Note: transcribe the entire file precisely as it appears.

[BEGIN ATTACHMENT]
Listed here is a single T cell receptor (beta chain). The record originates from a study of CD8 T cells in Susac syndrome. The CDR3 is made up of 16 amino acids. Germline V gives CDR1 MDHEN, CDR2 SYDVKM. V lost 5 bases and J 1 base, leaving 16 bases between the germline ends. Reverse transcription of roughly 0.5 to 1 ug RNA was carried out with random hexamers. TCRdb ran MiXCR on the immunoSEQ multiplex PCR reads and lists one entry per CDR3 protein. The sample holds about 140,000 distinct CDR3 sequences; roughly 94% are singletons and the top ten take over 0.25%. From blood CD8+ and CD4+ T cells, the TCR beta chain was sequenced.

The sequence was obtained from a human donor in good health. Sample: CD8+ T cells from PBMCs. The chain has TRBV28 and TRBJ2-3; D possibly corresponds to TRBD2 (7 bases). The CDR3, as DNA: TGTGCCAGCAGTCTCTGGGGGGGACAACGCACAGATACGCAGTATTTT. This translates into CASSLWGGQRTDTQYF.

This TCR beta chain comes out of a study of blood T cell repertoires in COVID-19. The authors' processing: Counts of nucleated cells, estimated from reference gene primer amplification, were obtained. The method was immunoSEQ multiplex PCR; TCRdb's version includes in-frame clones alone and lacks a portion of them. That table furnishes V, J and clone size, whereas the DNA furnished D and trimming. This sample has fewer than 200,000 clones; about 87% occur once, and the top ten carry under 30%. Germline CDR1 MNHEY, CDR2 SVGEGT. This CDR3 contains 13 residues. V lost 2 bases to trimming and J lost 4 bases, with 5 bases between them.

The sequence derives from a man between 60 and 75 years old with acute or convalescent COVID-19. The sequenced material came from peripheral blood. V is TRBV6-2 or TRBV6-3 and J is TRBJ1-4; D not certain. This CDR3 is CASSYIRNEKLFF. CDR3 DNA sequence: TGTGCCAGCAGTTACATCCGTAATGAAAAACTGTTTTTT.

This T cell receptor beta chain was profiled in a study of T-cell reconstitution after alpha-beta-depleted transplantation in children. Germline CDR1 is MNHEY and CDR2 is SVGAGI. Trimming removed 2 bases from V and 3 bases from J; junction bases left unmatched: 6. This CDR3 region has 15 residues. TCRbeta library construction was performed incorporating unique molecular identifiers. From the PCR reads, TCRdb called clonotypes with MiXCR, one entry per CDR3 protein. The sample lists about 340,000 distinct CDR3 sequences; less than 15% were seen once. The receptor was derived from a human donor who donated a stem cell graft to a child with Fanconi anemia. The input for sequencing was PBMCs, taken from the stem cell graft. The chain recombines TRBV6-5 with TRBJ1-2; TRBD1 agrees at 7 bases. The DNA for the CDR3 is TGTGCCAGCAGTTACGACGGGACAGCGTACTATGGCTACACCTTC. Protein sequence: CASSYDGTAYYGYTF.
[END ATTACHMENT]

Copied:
Listed here is a single T cell receptor (beta chain). The record originates from a study of CD8 T cells in Susac syndrome. The CDR3 is made up of 16 amino acids. Germline V gives CDR1 MDHEN, CDR2 SYDVKM. V lost 5 bases and J 1 base, leaving 16 bases between the germline ends. Reverse transcription of roughly 0.5 to 1 ug RNA was carried out with random hexamers. TCRdb ran MiXCR on the immunoSEQ multiplex PCR reads and lists one entry per CDR3 protein. The sample holds about 140,000 distinct CDR3 sequences; roughly 94% are singletons and the top ten take over 0.25%. From blood CD8+ and CD4+ T cells, the TCR beta chain was sequenced.

The sequence was obtained from a human donor in good health. Sample: CD8+ T cells from PBMCs. The chain has TRBV28 and TRBJ2-3; D possibly corresponds to TRBD2 (7 bases). The CDR3, as DNA: TGTGCCAGCAGTCTCTGGGGGGGACAACGCACAGATACGCAGTATTTT. This translates into CASSLWGGQRTDTQYF.

This TCR beta chain comes out of a study of blood T cell repertoires in COVID-19. The authors' processing: Counts of nucleated cells, estimated from reference gene primer amplification, were obtained. The method was immunoSEQ multiplex PCR; TCRdb's version includes in-frame clones alone and lacks a portion of them. That table furnishes V, J and clone size, whereas the DNA furnished D and trimming. This sample has fewer than 200,000 clones; about 87% occur once, and the top ten carry under 30%. Germline CDR1 MNHEY, CDR2 SVGEGT. This CDR3 contains 13 residues. V lost 2 bases to trimming and J lost 4 bases, with 5 bases between them.

The sequence derives from a man between 60 and 75 years old with acute or convalescent COVID-19. The sequenced material came from peripheral blood. V is TRBV6-2 or TRBV6-3 and J is TRBJ1-4; D not certain. This CDR3 is CASSYIRNEKLFF. CDR3 DNA sequence: TGTGCCAGCAGTTACATCCGTAATGAAAAACTGTTTTTT.

This T cell receptor beta chain was profiled in a study of T-cell reconstitution after alpha-beta-depleted transplantation in children. Germline CDR1 is MNHEY and CDR2 is SVGAGI. Trimming removed 2 bases from V and 3 bases from J; junction bases left unmatched: 6. This CDR3 region has 15 residues. TCRbeta library construction was performed incorporating unique molecular identifiers. From the PCR reads, TCRdb called clonotypes with MiXCR, one entry per CDR3 protein. The sample lists about 340,000 distinct CDR3 sequences; less than 15% were seen once. The receptor was derived from a human donor who donated a stem cell graft to a child with Fanconi anemia. The input for sequencing was PBMCs, taken from the stem cell graft. The chain recombines TRBV6-5 with TRBJ1-2; TRBD1 agrees at 7 bases. The DNA for the CDR3 is TGTGCCAGCAGTTACGACGGGACAGCGTACTATGGCTACACCTTC. Protein sequence: CASSYDGTAYYGYTF.